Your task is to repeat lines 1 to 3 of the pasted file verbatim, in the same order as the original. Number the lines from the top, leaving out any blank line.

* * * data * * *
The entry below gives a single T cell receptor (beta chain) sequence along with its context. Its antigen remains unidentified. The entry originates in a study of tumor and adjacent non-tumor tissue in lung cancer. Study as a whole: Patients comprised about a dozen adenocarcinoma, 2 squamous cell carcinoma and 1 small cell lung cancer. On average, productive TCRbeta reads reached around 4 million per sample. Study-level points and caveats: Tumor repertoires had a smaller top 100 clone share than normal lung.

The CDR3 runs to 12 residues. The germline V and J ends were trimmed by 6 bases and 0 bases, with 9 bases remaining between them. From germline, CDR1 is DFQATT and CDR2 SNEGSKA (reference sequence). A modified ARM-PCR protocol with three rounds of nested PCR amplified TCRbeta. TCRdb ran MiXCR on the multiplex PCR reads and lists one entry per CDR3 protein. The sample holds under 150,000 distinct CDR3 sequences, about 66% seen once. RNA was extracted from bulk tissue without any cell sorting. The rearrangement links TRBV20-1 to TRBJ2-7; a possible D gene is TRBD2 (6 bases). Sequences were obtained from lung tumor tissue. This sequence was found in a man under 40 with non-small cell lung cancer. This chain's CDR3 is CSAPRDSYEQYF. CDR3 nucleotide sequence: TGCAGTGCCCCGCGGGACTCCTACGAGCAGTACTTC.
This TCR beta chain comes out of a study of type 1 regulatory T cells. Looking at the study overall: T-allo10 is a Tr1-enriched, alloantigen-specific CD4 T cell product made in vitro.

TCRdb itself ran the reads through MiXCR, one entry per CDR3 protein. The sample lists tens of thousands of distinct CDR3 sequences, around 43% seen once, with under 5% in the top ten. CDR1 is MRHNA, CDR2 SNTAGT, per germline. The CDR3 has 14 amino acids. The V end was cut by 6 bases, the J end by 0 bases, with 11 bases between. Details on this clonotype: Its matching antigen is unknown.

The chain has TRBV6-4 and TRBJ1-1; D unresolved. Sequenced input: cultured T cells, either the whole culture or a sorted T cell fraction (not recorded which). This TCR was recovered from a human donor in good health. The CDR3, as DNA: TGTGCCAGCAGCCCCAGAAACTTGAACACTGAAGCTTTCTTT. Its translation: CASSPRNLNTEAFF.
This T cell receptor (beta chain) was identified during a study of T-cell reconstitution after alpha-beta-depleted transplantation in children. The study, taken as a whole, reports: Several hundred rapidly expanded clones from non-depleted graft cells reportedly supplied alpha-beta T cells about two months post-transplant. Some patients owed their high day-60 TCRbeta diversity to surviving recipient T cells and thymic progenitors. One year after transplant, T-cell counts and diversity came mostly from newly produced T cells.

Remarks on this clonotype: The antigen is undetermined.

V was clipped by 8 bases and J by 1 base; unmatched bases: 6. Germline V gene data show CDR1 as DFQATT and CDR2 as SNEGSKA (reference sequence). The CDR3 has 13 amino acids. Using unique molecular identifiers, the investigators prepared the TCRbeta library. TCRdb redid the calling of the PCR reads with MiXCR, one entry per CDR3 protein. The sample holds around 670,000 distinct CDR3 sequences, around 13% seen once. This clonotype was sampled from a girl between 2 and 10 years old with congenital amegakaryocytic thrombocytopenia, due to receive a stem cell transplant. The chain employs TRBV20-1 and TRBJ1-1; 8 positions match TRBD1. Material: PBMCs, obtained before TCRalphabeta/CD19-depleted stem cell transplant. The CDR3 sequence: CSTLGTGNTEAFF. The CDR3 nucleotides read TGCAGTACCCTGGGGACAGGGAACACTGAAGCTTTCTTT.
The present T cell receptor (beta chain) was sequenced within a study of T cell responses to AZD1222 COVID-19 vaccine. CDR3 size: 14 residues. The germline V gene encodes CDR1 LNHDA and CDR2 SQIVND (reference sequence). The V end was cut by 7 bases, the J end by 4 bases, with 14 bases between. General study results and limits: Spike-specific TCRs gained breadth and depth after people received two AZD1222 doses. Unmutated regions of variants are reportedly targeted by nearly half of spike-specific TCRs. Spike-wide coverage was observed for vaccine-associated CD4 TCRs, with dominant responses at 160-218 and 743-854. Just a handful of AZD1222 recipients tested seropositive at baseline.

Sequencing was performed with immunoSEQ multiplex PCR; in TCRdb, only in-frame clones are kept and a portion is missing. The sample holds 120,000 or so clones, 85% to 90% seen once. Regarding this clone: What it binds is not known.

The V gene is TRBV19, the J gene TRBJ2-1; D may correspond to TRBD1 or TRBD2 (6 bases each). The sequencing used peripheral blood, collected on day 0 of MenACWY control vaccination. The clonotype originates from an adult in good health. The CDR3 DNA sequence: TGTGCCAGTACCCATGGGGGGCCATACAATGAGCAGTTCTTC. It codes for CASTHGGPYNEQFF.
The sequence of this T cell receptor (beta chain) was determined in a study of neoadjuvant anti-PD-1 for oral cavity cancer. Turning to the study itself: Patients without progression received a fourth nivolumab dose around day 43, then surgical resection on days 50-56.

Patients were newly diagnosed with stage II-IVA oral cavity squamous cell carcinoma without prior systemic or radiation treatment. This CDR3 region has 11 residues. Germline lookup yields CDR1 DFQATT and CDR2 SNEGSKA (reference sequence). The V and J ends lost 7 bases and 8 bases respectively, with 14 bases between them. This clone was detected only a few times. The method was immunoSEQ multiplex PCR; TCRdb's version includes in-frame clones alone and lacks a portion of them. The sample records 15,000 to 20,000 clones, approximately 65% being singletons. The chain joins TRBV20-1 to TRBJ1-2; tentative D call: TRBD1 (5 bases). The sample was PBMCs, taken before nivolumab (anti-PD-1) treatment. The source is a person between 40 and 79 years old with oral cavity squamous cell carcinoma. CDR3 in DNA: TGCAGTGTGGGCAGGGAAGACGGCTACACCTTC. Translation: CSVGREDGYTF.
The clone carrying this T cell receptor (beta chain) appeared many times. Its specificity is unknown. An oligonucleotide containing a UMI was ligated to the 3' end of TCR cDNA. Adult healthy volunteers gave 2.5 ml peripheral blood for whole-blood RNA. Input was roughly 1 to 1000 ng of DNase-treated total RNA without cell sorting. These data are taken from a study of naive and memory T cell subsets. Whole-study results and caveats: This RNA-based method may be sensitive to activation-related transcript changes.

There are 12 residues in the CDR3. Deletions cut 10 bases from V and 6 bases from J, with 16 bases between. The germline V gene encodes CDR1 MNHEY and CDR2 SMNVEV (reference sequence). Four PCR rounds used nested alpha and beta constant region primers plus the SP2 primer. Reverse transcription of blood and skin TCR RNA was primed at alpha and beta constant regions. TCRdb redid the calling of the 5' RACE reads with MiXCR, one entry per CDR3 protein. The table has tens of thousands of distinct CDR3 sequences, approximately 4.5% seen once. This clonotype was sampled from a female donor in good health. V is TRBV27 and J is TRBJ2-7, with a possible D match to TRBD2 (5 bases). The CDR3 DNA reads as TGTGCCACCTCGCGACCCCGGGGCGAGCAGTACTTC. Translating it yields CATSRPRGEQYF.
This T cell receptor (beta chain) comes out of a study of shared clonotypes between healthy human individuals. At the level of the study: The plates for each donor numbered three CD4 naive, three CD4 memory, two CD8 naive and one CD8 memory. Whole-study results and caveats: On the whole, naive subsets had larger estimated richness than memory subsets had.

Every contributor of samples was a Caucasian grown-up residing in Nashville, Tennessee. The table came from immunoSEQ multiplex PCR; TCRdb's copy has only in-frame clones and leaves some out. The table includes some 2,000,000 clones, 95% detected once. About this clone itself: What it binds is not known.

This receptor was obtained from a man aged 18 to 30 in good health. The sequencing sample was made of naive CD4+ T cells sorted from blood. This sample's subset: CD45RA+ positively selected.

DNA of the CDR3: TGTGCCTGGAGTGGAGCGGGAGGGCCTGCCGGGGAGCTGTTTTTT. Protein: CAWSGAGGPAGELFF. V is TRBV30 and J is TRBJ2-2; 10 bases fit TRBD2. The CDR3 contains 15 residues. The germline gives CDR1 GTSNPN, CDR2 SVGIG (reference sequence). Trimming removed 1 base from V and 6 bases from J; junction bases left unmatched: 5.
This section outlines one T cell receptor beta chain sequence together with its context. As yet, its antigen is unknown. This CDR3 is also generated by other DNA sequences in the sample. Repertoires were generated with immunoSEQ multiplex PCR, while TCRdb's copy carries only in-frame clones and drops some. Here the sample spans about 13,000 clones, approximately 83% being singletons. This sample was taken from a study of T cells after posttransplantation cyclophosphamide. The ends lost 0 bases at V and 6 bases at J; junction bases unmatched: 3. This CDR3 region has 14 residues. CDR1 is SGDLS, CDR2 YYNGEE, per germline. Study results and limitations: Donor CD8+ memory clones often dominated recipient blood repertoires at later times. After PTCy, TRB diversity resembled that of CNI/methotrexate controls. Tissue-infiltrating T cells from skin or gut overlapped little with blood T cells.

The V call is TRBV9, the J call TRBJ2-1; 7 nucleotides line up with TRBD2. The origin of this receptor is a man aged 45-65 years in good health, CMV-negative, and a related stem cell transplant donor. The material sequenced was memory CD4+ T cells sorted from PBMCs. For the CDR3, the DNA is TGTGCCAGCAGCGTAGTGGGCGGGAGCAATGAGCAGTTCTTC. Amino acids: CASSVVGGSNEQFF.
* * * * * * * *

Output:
The entry below gives a single T cell receptor (beta chain) sequence along with its context. Its antigen remains unidentified. The entry originates in a study of tumor and adjacent non-tumor tissue in lung cancer. Study as a whole: Patients comprised about a dozen adenocarcinoma, 2 squamous cell carcinoma and 1 small cell lung cancer. On average, productive TCRbeta reads reached around 4 million per sample. Study-level points and caveats: Tumor repertoires had a smaller top 100 clone share than normal lung.

The CDR3 runs to 12 residues. The germline V and J ends were trimmed by 6 bases and 0 bases, with 9 bases remaining between them. From germline, CDR1 is DFQATT and CDR2 SNEGSKA (reference sequence). A modified ARM-PCR protocol with three rounds of nested PCR amplified TCRbeta. TCRdb ran MiXCR on the multiplex PCR reads and lists one entry per CDR3 protein. The sample holds under 150,000 distinct CDR3 sequences, about 66% seen once. RNA was extracted from bulk tissue without any cell sorting. The rearrangement links TRBV20-1 to TRBJ2-7; a possible D gene is TRBD2 (6 bases). Sequences were obtained from lung tumor tissue. This sequence was found in a man under 40 with non-small cell lung cancer. This chain's CDR3 is CSAPRDSYEQYF. CDR3 nucleotide sequence: TGCAGTGCCCCGCGGGACTCCTACGAGCAGTACTTC.
This TCR beta chain comes out of a study of type 1 regulatory T cells. Looking at the study overall: T-allo10 is a Tr1-enriched, alloantigen-specific CD4 T cell product made in vitro.